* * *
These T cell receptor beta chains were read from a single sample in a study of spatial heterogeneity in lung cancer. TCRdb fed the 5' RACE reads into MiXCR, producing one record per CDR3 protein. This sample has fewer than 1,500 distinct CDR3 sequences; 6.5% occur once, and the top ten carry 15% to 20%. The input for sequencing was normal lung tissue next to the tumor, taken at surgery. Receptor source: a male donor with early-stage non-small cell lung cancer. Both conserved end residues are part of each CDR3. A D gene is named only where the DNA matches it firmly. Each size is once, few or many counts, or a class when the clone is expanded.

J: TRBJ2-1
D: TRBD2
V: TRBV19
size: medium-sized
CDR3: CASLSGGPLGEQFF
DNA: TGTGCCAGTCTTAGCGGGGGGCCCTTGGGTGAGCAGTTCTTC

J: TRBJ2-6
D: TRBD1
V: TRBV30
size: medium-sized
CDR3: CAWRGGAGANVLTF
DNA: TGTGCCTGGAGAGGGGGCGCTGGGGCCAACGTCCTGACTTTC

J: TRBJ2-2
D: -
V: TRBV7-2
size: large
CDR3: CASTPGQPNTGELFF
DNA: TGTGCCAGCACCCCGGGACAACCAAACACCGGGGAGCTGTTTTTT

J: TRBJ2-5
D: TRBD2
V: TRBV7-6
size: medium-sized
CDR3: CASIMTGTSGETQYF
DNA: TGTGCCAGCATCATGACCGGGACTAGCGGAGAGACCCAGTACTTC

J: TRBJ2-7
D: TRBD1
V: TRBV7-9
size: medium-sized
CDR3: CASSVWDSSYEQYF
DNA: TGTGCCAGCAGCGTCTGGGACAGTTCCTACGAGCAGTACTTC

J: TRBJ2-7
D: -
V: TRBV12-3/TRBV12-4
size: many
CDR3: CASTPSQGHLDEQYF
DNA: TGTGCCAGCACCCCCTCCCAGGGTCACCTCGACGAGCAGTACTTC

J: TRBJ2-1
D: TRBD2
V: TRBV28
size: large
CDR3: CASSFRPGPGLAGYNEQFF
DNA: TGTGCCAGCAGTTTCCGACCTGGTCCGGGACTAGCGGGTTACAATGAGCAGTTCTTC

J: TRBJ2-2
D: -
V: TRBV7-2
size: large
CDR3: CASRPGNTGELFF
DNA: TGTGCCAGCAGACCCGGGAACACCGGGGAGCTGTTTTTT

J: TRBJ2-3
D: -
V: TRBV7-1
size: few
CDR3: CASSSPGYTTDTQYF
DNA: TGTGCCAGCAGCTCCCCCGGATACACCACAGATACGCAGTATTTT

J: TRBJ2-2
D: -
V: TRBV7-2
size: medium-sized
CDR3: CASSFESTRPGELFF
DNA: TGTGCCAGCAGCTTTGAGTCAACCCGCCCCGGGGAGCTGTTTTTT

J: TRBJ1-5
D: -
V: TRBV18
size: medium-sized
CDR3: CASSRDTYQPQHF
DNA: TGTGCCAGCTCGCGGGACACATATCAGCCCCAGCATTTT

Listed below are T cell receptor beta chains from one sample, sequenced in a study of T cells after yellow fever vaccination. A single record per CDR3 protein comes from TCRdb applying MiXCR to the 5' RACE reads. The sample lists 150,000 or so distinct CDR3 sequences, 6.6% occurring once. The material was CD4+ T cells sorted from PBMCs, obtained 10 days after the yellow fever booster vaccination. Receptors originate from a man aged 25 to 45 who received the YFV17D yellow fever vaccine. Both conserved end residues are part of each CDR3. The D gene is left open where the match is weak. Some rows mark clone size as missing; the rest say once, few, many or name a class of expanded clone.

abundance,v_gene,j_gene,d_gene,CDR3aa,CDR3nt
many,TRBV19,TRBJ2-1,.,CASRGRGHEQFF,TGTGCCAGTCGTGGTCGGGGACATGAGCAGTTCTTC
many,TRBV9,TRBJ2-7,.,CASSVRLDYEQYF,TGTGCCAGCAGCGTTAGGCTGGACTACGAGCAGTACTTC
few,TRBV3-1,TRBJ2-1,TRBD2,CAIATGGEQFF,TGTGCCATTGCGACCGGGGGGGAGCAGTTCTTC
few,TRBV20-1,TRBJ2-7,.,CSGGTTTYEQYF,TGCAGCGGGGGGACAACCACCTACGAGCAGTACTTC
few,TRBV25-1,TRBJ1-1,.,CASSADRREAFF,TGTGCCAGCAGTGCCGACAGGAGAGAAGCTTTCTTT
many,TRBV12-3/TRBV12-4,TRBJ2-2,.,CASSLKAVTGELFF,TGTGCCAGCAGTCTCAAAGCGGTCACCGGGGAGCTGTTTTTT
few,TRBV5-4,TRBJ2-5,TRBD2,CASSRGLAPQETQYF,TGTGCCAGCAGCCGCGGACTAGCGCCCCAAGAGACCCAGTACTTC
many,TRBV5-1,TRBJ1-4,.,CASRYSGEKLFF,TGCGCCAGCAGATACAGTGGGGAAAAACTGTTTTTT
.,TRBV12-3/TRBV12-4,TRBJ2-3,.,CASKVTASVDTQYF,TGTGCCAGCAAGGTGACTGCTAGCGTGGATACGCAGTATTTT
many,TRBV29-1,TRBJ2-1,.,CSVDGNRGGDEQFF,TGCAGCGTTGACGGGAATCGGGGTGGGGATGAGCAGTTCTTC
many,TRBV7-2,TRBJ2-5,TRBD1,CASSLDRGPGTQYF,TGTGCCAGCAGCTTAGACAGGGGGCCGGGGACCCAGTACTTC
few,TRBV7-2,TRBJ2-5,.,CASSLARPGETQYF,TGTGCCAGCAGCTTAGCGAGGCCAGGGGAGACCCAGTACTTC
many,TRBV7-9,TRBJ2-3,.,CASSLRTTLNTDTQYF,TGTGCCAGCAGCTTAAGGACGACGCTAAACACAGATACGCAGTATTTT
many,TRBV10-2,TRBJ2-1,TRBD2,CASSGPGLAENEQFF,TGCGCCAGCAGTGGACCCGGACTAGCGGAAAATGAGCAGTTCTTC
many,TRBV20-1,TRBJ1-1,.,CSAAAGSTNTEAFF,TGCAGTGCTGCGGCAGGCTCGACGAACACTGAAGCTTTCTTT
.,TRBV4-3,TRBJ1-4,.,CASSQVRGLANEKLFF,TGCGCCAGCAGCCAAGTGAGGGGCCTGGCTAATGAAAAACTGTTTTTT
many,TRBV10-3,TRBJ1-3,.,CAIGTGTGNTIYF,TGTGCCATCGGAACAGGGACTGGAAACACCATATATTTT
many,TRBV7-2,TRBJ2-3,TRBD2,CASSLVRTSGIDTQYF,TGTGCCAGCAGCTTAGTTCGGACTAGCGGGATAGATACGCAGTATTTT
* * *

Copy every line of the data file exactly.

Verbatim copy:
These T cell receptor beta chains were read from a single sample in a study of spatial heterogeneity in lung cancer. TCRdb fed the 5' RACE reads into MiXCR, producing one record per CDR3 protein. This sample has fewer than 1,500 distinct CDR3 sequences; 6.5% occur once, and the top ten carry 15% to 20%. The input for sequencing was normal lung tissue next to the tumor, taken at surgery. Receptor source: a male donor with early-stage non-small cell lung cancer. Both conserved end residues are part of each CDR3. A D gene is named only where the DNA matches it firmly. Each size is once, few or many counts, or a class when the clone is expanded.

J: TRBJ2-1
D: TRBD2
V: TRBV19
size: medium-sized
CDR3: CASLSGGPLGEQFF
DNA: TGTGCCAGTCTTAGCGGGGGGCCCTTGGGTGAGCAGTTCTTC

J: TRBJ2-6
D: TRBD1
V: TRBV30
size: medium-sized
CDR3: CAWRGGAGANVLTF
DNA: TGTGCCTGGAGAGGGGGCGCTGGGGCCAACGTCCTGACTTTC

J: TRBJ2-2
D: -
V: TRBV7-2
size: large
CDR3: CASTPGQPNTGELFF
DNA: TGTGCCAGCACCCCGGGACAACCAAACACCGGGGAGCTGTTTTTT

J: TRBJ2-5
D: TRBD2
V: TRBV7-6
size: medium-sized
CDR3: CASIMTGTSGETQYF
DNA: TGTGCCAGCATCATGACCGGGACTAGCGGAGAGACCCAGTACTTC

J: TRBJ2-7
D: TRBD1
V: TRBV7-9
size: medium-sized
CDR3: CASSVWDSSYEQYF
DNA: TGTGCCAGCAGCGTCTGGGACAGTTCCTACGAGCAGTACTTC

J: TRBJ2-7
D: -
V: TRBV12-3/TRBV12-4
size: many
CDR3: CASTPSQGHLDEQYF
DNA: TGTGCCAGCACCCCCTCCCAGGGTCACCTCGACGAGCAGTACTTC

J: TRBJ2-1
D: TRBD2
V: TRBV28
size: large
CDR3: CASSFRPGPGLAGYNEQFF
DNA: TGTGCCAGCAGTTTCCGACCTGGTCCGGGACTAGCGGGTTACAATGAGCAGTTCTTC

J: TRBJ2-2
D: -
V: TRBV7-2
size: large
CDR3: CASRPGNTGELFF
DNA: TGTGCCAGCAGACCCGGGAACACCGGGGAGCTGTTTTTT

J: TRBJ2-3
D: -
V: TRBV7-1
size: few
CDR3: CASSSPGYTTDTQYF
DNA: TGTGCCAGCAGCTCCCCCGGATACACCACAGATACGCAGTATTTT

J: TRBJ2-2
D: -
V: TRBV7-2
size: medium-sized
CDR3: CASSFESTRPGELFF
DNA: TGTGCCAGCAGCTTTGAGTCAACCCGCCCCGGGGAGCTGTTTTTT

J: TRBJ1-5
D: -
V: TRBV18
size: medium-sized
CDR3: CASSRDTYQPQHF
DNA: TGTGCCAGCTCGCGGGACACATATCAGCCCCAGCATTTT

Listed below are T cell receptor beta chains from one sample, sequenced in a study of T cells after yellow fever vaccination. A single record per CDR3 protein comes from TCRdb applying MiXCR to the 5' RACE reads. The sample lists 150,000 or so distinct CDR3 sequences, 6.6% occurring once. The material was CD4+ T cells sorted from PBMCs, obtained 10 days after the yellow fever booster vaccination. Receptors originate from a man aged 25 to 45 who received the YFV17D yellow fever vaccine. Both conserved end residues are part of each CDR3. The D gene is left open where the match is weak. Some rows mark clone size as missing; the rest say once, few, many or name a class of expanded clone.

abundance,v_gene,j_gene,d_gene,CDR3aa,CDR3nt
many,TRBV19,TRBJ2-1,.,CASRGRGHEQFF,TGTGCCAGTCGTGGTCGGGGACATGAGCAGTTCTTC
many,TRBV9,TRBJ2-7,.,CASSVRLDYEQYF,TGTGCCAGCAGCGTTAGGCTGGACTACGAGCAGTACTTC
few,TRBV3-1,TRBJ2-1,TRBD2,CAIATGGEQFF,TGTGCCATTGCGACCGGGGGGGAGCAGTTCTTC
few,TRBV20-1,TRBJ2-7,.,CSGGTTTYEQYF,TGCAGCGGGGGGACAACCACCTACGAGCAGTACTTC
few,TRBV25-1,TRBJ1-1,.,CASSADRREAFF,TGTGCCAGCAGTGCCGACAGGAGAGAAGCTTTCTTT
many,TRBV12-3/TRBV12-4,TRBJ2-2,.,CASSLKAVTGELFF,TGTGCCAGCAGTCTCAAAGCGGTCACCGGGGAGCTGTTTTTT
few,TRBV5-4,TRBJ2-5,TRBD2,CASSRGLAPQETQYF,TGTGCCAGCAGCCGCGGACTAGCGCCCCAAGAGACCCAGTACTTC
many,TRBV5-1,TRBJ1-4,.,CASRYSGEKLFF,TGCGCCAGCAGATACAGTGGGGAAAAACTGTTTTTT
.,TRBV12-3/TRBV12-4,TRBJ2-3,.,CASKVTASVDTQYF,TGTGCCAGCAAGGTGACTGCTAGCGTGGATACGCAGTATTTT
many,TRBV29-1,TRBJ2-1,.,CSVDGNRGGDEQFF,TGCAGCGTTGACGGGAATCGGGGTGGGGATGAGCAGTTCTTC
many,TRBV7-2,TRBJ2-5,TRBD1,CASSLDRGPGTQYF,TGTGCCAGCAGCTTAGACAGGGGGCCGGGGACCCAGTACTTC
few,TRBV7-2,TRBJ2-5,.,CASSLARPGETQYF,TGTGCCAGCAGCTTAGCGAGGCCAGGGGAGACCCAGTACTTC
many,TRBV7-9,TRBJ2-3,.,CASSLRTTLNTDTQYF,TGTGCCAGCAGCTTAAGGACGACGCTAAACACAGATACGCAGTATTTT
many,TRBV10-2,TRBJ2-1,TRBD2,CASSGPGLAENEQFF,TGCGCCAGCAGTGGACCCGGACTAGCGGAAAATGAGCAGTTCTTC
many,TRBV20-1,TRBJ1-1,.,CSAAAGSTNTEAFF,TGCAGTGCTGCGGCAGGCTCGACGAACACTGAAGCTTTCTTT
.,TRBV4-3,TRBJ1-4,.,CASSQVRGLANEKLFF,TGCGCCAGCAGCCAAGTGAGGGGCCTGGCTAATGAAAAACTGTTTTTT
many,TRBV10-3,TRBJ1-3,.,CAIGTGTGNTIYF,TGTGCCATCGGAACAGGGACTGGAAACACCATATATTTT
many,TRBV7-2,TRBJ2-3,TRBD2,CASSLVRTSGIDTQYF,TGTGCCAGCAGCTTAGTTCGGACTAGCGGGATAGATACGCAGTATTTT